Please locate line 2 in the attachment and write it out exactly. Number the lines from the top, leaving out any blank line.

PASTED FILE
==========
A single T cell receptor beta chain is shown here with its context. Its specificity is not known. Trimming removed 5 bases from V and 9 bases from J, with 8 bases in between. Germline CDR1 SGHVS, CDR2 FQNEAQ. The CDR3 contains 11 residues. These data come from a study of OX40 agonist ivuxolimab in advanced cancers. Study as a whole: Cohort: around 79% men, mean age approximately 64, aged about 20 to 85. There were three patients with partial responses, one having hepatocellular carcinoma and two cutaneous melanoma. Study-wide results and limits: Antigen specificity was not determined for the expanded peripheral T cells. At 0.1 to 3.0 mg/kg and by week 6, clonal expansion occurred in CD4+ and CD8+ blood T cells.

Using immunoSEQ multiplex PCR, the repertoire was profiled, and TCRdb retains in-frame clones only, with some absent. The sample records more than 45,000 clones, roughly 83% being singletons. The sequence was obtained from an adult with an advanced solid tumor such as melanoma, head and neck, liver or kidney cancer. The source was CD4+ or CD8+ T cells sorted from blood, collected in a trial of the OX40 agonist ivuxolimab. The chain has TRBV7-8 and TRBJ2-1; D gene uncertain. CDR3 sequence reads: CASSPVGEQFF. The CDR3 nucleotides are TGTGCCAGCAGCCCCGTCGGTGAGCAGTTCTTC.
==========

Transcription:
Using immunoSEQ multiplex PCR, the repertoire was profiled, and TCRdb retains in-frame clones only, with some absent. The sample records more than 45,000 clones, roughly 83% being singletons. The sequence was obtained from an adult with an advanced solid tumor such as melanoma, head and neck, liver or kidney cancer. The source was CD4+ or CD8+ T cells sorted from blood, collected in a trial of the OX40 agonist ivuxolimab. The chain has TRBV7-8 and TRBJ2-1; D gene uncertain. CDR3 sequence reads: CASSPVGEQFF. The CDR3 nucleotides are TGTGCCAGCAGCCCCGTCGGTGAGCAGTTCTTC.